The structural and environmental factors literature offers important insights and reveals a number of productive intervention strategies that might be explored in both resource-rich and -poor settings. However, new methodologies are required to document and evaluate the effects of the structural interventions, which by their very nature involve large-scale elements that cannot be easily controlled by experimental or quasi-experimental research designs. Innovative, interdisciplinary approaches are needed that can move beyond the limited successes of traditional behavioral interventions and explicitly attempt to achieve broader social and structural change.
The Brazilian National AIDS Program is widely recognized as the leading example of an integrated HIV/AIDS prevention, care, and treatment program in a developing country. We critically analyze the Brazilian experience, distinguishing those elements that are unique to Brazil from the programmatic and policy decisions that can aid the development of similar programs in other low-and middleincome and developing countries.Among the critical issues that are discussed are human rights and solidarity, the interface of politics and public health, sexuality and culture, the integration of prevention and treatment, the transition from an epidemic rooted among men who have sex with men to one that increasingly affects women, and special prevention and treatment programs for injection drug users. (Am J Public Health.
In recent years, the menstrual hygiene management challenges facing schoolgirls in low-income-country contexts have gained global attention. We applied Gusfield's sociological analysis of the culture of public problems to better understand how this relatively newly recognized public health challenge rose to the level of global public health awareness and action. We similarly applied the conceptualization by Dorfman et al. of the role of public health messaging in changing corporate practice to explore the conceptual frames and the news frames that are being used to shape the perceptions of menstrual hygiene management as an issue of social justice within the context of public health. Important lessons were revealed for getting other public health problems onto the global-, national-, and local-level agendas.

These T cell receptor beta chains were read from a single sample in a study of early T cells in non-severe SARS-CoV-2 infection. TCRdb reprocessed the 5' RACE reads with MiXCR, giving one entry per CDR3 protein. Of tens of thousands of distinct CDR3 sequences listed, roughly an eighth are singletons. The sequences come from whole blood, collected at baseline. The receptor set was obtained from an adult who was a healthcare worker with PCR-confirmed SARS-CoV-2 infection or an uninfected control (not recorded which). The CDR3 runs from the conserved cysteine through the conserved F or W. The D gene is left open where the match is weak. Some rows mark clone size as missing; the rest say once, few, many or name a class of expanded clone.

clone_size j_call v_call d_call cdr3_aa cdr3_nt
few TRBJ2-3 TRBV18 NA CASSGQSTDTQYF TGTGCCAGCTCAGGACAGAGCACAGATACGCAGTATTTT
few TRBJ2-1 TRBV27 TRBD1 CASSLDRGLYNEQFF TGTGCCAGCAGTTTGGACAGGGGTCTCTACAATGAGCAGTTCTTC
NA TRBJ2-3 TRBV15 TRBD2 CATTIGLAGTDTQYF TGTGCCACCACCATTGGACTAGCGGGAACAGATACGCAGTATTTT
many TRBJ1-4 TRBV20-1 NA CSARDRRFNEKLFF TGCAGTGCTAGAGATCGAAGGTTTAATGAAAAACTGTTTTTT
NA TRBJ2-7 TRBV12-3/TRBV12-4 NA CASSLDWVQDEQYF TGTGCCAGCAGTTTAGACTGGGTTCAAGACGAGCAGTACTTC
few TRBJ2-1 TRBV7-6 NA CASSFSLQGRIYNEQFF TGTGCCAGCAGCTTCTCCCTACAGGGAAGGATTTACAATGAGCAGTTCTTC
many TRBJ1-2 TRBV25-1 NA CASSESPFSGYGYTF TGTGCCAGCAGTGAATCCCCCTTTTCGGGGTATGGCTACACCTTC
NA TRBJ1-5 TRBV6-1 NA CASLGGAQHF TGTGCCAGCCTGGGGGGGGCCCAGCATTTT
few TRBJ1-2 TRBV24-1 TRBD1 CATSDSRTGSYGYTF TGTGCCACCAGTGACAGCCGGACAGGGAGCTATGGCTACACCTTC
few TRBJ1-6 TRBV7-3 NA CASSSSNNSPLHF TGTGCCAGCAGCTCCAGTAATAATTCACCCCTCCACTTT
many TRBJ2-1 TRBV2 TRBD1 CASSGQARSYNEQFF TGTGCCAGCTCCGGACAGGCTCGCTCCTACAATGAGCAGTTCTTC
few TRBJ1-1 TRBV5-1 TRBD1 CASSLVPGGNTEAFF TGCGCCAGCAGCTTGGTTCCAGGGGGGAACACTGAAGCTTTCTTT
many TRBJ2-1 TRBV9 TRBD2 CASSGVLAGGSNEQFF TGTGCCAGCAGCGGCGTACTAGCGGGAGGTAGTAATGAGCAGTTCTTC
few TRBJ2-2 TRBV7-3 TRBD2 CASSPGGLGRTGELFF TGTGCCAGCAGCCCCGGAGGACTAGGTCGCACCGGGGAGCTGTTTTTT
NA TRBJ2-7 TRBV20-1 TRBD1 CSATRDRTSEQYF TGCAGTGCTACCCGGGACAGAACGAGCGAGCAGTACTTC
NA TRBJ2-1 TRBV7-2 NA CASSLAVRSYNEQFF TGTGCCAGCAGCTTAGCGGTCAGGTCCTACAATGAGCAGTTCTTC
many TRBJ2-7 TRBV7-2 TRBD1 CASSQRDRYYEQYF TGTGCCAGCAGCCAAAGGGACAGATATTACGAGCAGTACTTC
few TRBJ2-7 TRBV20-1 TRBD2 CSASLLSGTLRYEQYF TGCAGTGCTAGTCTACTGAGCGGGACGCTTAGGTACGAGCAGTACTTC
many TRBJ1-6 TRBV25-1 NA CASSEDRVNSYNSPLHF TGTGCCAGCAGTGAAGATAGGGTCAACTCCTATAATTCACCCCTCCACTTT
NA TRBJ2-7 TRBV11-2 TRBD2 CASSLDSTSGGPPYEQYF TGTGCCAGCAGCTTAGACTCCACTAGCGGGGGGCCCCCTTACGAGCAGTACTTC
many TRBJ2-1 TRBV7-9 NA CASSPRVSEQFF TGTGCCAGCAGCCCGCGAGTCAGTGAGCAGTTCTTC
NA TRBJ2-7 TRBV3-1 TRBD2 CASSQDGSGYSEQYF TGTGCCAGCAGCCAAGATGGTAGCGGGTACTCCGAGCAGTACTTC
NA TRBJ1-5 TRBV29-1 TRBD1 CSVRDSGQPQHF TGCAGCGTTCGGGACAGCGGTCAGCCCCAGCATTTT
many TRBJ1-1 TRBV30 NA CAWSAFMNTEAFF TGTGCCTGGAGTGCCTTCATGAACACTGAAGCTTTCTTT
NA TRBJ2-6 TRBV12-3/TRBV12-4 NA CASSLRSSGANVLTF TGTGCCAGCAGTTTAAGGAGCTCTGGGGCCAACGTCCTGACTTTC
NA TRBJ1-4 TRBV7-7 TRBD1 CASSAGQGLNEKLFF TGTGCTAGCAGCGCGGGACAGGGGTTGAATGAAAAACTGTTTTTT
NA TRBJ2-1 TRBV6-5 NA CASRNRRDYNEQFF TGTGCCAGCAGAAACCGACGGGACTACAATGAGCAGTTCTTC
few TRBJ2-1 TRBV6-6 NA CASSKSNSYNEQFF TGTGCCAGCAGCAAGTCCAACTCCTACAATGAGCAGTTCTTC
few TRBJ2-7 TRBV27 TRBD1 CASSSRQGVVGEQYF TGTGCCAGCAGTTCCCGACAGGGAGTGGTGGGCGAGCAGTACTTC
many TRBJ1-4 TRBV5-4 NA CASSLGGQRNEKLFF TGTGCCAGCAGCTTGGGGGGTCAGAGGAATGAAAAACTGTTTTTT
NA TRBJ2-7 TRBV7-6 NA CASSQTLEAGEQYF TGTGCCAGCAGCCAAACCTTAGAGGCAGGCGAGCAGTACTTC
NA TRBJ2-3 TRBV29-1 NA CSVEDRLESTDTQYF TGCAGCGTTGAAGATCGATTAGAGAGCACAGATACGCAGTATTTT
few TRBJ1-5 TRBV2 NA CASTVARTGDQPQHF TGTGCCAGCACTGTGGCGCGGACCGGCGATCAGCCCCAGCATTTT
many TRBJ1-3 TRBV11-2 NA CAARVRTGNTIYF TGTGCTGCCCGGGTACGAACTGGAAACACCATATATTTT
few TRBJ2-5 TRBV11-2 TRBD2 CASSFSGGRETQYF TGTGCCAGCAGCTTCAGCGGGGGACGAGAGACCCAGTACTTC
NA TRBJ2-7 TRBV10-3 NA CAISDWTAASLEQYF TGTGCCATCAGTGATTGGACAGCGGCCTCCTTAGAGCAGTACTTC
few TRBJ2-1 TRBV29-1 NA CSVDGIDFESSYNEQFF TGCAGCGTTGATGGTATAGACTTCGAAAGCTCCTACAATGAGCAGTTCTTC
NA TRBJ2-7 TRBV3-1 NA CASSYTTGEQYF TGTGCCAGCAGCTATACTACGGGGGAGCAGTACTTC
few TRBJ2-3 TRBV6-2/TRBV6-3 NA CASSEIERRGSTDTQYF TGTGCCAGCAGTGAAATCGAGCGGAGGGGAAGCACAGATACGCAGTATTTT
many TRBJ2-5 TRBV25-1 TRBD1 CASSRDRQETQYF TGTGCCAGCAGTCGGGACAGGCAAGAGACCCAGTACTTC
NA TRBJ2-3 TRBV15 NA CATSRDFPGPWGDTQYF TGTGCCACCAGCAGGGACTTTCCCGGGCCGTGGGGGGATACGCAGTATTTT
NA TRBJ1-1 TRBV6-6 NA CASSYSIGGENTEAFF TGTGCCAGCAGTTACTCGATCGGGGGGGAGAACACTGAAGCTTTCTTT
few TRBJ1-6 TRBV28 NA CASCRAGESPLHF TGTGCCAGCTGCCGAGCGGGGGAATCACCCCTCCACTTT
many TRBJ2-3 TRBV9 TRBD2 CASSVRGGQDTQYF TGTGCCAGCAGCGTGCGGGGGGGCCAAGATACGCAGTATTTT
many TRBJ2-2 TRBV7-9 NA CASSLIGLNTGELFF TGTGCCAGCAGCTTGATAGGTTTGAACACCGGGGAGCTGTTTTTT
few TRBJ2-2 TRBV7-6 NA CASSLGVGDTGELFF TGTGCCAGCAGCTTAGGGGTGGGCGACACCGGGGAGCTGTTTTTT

▪ Abstract This article examines the development of anthropological research in response to AIDS. During the first decade of the epidemic, most social science research focused on the behavioral correlates of HIV infection among individuals and failed to examine broader social and cultural factors. By the late 1980s, however, pioneering work by anthropologists began to raise the importance of cultural systems in shaping sexual practices relevant to HIV transmission and prevention. Since the start of the 1990s, this emphasis on cultural analysis has taken shape alongside a growing anthropological research focus on structural factors shaping vulnerability to HIV infection. Work on social inequality and the political economy of HIV and AIDS has been especially important. Much current research seeks to integrate both cultural and structural concerns in providing an alternative to more individualistic behavioral research paradigms.
In this study, the authors examined the extent to which maternal and paternal parenting styles, cognitions, and behaviors were associated with young girls' and boys' more compassionate (prototypically feminine) and more agentic (prototypically masculine) prosocial behaviors with peers. Parents of 133 preschool-aged children reported on their authoritative parenting style, attributions for children's prosocial behavior, and responses to children's prosocial behavior. Approximately 6 months later, children's more feminine and more masculine prosocial behaviors were observed during interactions with unfamiliar peers and reported on by their preschool teachers. Boys and girls did not differ in the observed and teacher-reported measures of prosocial behavior. Compared to other parents, fathers of boys were less likely to express affection or respond directly to children's prosocial behavior. Mothers' authoritative style, internal attributions for prosocial behavior, and positive responses to prosocial behavior predicted girls' displays of more feminine prosocial actions and boys' displays of more masculine prosocial actions toward peers. Relations were similar but weaker for fathers' parenting, and after accounting for mother' scores, fathers' scores accounted for unique variance in only one analysis: Teachers reported more masculine prosocial behavior in boys of fathers who discussed prosocial behavior. Overall, the results support a model of parental socialization of sex-typed prosocial behavior and indicate that mothers contribute more strongly than do fathers to both daughters' and sons' prosocial development.
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